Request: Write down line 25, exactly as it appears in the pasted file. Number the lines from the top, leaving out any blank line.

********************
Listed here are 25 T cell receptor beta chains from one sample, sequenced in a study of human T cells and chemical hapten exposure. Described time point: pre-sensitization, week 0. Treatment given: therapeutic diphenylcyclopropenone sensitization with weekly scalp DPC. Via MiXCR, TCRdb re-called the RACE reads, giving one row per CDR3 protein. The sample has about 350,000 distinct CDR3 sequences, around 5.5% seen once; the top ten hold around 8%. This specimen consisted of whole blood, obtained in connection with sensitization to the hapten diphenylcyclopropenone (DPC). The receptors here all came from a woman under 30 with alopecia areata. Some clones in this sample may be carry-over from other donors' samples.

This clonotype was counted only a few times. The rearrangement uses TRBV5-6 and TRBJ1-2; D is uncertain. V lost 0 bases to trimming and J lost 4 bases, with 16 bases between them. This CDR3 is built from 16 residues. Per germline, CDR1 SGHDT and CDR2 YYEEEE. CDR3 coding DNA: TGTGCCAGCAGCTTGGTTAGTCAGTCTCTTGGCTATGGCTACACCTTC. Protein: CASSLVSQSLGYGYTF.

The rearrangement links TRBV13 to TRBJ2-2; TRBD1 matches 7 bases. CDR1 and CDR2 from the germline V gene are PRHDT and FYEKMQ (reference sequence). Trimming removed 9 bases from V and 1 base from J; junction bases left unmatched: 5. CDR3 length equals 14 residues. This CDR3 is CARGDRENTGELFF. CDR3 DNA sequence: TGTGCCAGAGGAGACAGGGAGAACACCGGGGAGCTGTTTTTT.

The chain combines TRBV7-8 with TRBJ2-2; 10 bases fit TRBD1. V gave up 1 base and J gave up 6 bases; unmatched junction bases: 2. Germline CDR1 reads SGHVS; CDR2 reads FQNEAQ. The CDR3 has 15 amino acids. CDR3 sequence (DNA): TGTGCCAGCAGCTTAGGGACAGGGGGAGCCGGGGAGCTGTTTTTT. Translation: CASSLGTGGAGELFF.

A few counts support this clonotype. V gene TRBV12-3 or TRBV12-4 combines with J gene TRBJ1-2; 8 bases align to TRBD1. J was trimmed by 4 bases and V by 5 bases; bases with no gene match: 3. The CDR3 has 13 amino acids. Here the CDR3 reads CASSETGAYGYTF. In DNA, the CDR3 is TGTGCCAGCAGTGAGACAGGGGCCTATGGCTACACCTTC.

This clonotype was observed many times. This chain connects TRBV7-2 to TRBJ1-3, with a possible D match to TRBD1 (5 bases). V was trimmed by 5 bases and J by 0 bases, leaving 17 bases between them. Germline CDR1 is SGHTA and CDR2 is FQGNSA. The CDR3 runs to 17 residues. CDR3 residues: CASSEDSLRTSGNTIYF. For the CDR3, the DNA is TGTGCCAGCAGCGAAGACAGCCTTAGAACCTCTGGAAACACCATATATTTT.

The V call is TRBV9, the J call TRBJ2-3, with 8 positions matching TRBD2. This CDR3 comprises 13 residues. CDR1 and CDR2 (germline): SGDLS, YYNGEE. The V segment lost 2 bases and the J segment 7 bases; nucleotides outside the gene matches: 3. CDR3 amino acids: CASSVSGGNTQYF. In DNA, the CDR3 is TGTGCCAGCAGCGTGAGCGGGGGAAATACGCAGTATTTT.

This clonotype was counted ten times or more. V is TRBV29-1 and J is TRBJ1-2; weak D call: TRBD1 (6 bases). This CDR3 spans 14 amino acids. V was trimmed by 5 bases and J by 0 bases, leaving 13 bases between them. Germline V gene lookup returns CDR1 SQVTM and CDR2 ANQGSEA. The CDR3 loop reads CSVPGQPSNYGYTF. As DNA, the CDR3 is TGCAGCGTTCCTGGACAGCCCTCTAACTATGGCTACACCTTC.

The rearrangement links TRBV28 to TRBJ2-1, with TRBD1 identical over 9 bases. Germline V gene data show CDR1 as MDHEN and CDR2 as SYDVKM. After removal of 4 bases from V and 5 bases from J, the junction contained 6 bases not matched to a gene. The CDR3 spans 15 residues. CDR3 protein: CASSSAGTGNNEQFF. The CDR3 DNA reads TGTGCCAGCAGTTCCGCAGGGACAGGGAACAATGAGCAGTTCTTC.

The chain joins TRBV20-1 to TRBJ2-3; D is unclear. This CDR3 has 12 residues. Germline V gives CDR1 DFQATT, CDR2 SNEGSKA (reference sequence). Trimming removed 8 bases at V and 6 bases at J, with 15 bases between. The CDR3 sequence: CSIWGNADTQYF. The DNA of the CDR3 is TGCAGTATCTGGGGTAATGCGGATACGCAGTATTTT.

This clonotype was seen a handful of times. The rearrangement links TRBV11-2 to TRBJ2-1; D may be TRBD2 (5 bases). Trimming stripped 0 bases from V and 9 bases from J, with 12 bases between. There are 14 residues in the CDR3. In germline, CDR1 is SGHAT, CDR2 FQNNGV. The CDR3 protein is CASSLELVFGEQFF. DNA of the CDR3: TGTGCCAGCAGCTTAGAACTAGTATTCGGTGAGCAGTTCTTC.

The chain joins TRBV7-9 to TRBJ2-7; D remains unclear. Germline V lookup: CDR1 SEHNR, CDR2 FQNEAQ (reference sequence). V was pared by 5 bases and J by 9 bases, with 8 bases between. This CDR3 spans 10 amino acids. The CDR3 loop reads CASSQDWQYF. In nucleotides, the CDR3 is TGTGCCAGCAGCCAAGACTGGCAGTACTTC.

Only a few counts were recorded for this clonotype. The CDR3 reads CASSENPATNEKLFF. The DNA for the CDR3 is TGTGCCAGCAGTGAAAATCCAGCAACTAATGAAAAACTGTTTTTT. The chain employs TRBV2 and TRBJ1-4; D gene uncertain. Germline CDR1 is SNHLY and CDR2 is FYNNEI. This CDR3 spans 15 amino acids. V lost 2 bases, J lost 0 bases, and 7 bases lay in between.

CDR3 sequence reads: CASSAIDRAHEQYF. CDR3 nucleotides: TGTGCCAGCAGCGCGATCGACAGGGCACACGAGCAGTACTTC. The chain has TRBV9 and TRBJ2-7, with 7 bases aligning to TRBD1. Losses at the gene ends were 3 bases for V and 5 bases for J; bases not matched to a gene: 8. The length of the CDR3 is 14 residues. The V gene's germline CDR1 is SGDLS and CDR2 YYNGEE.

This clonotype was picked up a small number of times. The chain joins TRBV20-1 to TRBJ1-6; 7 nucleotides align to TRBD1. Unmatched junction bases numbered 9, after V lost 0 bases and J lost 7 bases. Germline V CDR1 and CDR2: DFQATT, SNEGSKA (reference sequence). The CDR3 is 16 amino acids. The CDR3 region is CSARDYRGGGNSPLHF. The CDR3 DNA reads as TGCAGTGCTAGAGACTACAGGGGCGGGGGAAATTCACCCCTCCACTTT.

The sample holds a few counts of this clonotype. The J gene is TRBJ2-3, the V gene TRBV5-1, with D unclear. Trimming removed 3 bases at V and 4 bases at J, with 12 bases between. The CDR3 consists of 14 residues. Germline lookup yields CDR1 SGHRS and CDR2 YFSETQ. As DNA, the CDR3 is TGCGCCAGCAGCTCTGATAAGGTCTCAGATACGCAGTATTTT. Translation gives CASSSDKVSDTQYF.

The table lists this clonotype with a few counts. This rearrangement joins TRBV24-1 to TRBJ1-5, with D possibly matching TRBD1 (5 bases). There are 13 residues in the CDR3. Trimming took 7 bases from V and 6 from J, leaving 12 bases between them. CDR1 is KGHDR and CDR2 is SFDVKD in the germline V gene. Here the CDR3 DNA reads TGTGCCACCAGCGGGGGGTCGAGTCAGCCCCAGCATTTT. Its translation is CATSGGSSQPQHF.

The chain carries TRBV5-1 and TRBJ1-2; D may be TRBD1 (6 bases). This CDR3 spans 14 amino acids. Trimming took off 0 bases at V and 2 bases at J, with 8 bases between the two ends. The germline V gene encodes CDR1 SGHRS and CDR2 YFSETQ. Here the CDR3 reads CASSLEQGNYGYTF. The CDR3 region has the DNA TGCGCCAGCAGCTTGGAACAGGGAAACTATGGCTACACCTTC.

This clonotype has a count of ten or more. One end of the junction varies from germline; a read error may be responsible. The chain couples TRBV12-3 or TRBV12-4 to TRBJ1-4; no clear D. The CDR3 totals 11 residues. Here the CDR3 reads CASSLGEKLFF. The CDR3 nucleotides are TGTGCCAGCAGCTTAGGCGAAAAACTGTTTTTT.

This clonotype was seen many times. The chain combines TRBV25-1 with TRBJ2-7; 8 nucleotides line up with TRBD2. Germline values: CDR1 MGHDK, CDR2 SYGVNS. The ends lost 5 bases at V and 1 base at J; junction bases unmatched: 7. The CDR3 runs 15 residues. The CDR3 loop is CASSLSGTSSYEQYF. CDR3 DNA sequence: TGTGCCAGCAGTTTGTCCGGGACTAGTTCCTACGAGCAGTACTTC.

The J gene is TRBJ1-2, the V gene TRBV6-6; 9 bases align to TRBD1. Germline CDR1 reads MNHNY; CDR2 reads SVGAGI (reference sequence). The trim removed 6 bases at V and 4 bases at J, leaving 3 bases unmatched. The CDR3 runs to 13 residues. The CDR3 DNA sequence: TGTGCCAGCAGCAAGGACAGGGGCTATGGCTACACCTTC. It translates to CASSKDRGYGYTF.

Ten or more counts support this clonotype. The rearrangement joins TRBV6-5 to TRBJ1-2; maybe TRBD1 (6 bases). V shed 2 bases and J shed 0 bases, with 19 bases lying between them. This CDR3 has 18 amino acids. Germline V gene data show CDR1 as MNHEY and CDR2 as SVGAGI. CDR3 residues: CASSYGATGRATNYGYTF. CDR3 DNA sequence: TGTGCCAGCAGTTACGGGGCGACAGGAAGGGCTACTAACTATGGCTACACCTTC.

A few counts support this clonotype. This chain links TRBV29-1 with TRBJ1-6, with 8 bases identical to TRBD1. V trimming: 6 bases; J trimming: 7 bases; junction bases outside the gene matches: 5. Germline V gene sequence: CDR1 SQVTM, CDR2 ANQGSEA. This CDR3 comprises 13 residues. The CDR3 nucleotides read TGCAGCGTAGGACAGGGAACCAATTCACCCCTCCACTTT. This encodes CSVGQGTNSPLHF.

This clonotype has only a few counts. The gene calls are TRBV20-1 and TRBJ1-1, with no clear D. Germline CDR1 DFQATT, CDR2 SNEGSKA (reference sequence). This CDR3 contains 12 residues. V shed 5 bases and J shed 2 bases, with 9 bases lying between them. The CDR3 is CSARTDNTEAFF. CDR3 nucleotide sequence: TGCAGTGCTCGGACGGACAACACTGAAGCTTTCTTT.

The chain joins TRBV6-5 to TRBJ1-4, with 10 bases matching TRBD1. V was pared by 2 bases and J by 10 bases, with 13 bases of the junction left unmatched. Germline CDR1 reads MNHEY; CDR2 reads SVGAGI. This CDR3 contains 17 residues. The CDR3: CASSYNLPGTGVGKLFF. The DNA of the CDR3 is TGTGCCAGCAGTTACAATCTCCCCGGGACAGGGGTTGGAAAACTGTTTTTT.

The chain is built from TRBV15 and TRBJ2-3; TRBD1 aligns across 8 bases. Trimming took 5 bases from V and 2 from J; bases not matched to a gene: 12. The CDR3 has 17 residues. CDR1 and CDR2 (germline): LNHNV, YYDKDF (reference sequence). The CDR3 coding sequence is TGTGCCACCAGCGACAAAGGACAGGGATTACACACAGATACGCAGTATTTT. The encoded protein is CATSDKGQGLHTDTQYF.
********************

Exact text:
The chain joins TRBV6-5 to TRBJ1-4, with 10 bases matching TRBD1. V was pared by 2 bases and J by 10 bases, with 13 bases of the junction left unmatched. Germline CDR1 reads MNHEY; CDR2 reads SVGAGI. This CDR3 contains 17 residues. The CDR3: CASSYNLPGTGVGKLFF. The DNA of the CDR3 is TGTGCCAGCAGTTACAATCTCCCCGGGACAGGGGTTGGAAAACTGTTTTTT.